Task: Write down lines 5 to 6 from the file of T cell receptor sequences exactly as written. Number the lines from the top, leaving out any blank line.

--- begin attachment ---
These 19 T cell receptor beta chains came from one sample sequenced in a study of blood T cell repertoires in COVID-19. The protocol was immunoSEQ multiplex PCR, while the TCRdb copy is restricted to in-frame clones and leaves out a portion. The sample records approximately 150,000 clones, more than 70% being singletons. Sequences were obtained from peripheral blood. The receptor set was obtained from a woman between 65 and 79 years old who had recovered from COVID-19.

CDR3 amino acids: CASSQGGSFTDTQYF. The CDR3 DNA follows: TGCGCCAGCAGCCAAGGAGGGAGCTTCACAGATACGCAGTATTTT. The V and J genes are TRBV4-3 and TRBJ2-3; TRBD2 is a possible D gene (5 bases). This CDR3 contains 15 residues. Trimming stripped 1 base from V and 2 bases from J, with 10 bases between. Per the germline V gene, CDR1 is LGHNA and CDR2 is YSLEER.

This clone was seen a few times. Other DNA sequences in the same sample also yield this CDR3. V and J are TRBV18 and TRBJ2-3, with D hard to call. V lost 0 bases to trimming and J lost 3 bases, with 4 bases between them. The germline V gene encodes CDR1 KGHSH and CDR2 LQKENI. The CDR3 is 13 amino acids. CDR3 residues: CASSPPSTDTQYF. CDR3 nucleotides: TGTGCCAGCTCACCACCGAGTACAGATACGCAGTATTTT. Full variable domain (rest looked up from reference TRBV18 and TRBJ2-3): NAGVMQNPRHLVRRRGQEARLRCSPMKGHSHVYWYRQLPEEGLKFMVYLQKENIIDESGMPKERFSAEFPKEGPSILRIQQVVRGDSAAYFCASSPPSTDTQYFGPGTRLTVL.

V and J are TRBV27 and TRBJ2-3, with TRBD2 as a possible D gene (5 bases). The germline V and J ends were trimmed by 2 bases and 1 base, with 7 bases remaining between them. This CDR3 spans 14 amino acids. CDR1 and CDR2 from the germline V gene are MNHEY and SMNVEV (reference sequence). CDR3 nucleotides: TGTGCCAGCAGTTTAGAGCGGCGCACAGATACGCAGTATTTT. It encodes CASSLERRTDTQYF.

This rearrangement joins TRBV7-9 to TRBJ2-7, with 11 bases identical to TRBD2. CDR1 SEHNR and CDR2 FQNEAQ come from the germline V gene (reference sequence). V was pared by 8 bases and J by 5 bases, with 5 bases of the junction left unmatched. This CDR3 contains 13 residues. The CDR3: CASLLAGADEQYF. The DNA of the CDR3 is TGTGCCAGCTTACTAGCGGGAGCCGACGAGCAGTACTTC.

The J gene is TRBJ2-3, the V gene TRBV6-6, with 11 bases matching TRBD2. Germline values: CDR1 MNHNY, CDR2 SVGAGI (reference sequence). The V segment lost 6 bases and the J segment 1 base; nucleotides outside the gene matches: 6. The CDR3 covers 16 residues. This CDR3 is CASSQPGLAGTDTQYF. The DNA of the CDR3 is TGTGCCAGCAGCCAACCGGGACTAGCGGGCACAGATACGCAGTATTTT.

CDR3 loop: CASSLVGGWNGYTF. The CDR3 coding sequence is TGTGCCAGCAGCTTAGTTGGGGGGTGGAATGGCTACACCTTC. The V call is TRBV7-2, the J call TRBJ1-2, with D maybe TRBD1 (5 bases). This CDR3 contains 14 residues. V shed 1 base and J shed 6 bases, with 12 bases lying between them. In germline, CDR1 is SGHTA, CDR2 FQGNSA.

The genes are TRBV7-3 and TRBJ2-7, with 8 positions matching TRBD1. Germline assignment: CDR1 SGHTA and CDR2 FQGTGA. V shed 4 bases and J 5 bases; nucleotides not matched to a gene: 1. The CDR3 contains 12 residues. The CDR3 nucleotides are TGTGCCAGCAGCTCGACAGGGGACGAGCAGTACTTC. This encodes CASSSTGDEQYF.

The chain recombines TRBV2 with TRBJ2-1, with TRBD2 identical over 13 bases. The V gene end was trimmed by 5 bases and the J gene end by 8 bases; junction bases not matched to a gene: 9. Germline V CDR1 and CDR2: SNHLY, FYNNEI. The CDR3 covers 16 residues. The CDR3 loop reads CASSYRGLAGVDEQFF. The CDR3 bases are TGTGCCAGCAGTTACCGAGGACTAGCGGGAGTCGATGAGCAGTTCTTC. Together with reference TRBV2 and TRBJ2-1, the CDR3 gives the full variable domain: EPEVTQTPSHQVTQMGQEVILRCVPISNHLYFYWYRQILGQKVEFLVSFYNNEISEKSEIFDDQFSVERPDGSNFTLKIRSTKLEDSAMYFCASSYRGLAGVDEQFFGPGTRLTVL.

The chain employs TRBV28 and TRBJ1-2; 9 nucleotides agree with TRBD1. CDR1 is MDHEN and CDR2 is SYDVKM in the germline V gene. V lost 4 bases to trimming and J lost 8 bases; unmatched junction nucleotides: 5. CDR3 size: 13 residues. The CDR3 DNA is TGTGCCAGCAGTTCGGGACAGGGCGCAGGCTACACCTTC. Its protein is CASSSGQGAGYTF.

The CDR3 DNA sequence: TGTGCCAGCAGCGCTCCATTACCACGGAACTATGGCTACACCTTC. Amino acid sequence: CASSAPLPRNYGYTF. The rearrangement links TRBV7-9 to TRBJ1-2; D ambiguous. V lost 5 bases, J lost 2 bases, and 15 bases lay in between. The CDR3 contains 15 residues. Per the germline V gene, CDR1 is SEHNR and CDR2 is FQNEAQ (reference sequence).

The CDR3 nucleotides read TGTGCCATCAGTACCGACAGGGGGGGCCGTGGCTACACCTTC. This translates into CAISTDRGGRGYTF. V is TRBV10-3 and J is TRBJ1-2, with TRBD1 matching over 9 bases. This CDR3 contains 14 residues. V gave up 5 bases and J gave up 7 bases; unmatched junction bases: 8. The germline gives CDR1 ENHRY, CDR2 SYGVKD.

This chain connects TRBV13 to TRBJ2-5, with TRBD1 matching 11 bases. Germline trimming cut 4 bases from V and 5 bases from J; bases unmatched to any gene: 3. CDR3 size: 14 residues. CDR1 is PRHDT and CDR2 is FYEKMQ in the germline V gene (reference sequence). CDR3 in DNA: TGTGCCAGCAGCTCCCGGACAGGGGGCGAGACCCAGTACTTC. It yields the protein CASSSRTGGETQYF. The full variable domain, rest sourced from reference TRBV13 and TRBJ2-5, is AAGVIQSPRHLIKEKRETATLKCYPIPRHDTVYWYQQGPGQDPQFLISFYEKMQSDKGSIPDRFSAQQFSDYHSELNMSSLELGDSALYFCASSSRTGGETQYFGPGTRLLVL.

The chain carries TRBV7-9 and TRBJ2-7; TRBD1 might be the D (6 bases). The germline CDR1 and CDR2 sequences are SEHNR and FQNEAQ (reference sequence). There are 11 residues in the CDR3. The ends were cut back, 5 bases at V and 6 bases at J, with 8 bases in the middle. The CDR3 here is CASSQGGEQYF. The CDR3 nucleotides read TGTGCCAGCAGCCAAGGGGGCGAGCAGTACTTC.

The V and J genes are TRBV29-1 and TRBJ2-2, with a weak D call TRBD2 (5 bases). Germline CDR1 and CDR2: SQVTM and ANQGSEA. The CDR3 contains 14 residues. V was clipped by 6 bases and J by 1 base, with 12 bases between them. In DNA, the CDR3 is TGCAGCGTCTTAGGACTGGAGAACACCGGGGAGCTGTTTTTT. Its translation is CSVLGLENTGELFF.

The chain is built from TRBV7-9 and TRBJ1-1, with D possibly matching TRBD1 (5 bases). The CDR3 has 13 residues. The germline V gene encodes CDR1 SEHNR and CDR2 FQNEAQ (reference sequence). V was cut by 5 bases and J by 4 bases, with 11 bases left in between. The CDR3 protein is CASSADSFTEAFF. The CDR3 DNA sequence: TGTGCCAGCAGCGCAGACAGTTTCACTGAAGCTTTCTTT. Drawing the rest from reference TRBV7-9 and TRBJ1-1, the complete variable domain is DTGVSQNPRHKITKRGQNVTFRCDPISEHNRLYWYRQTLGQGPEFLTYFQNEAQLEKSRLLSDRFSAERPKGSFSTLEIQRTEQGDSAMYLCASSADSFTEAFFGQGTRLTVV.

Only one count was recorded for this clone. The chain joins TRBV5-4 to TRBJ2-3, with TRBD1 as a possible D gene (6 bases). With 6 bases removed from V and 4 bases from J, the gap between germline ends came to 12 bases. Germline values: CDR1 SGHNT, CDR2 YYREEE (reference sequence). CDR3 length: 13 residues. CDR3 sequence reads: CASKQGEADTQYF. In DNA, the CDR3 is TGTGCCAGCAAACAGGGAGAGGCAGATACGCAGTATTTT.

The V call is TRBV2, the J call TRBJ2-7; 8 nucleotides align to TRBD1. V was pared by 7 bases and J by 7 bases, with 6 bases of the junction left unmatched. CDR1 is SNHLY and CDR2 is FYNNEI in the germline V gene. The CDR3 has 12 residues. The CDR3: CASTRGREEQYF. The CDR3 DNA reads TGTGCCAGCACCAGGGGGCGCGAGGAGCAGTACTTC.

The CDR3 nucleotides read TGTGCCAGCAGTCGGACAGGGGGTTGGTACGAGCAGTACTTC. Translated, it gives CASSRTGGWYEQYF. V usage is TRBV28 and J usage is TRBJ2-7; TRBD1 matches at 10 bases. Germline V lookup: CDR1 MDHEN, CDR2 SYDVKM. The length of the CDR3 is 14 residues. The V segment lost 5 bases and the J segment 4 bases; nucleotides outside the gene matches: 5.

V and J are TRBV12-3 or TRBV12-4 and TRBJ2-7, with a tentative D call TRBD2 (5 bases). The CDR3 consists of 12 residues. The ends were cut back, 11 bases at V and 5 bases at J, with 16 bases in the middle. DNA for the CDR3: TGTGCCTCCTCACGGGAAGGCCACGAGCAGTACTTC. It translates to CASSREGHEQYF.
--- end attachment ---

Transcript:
This rearrangement joins TRBV7-9 to TRBJ2-7, with 11 bases identical to TRBD2. CDR1 SEHNR and CDR2 FQNEAQ come from the germline V gene (reference sequence). V was pared by 8 bases and J by 5 bases, with 5 bases of the junction left unmatched. This CDR3 contains 13 residues. The CDR3: CASLLAGADEQYF. The DNA of the CDR3 is TGTGCCAGCTTACTAGCGGGAGCCGACGAGCAGTACTTC.

The J gene is TRBJ2-3, the V gene TRBV6-6, with 11 bases matching TRBD2. Germline values: CDR1 MNHNY, CDR2 SVGAGI (reference sequence). The V segment lost 6 bases and the J segment 1 base; nucleotides outside the gene matches: 6. The CDR3 covers 16 residues. This CDR3 is CASSQPGLAGTDTQYF. The DNA of the CDR3 is TGTGCCAGCAGCCAACCGGGACTAGCGGGCACAGATACGCAGTATTTT.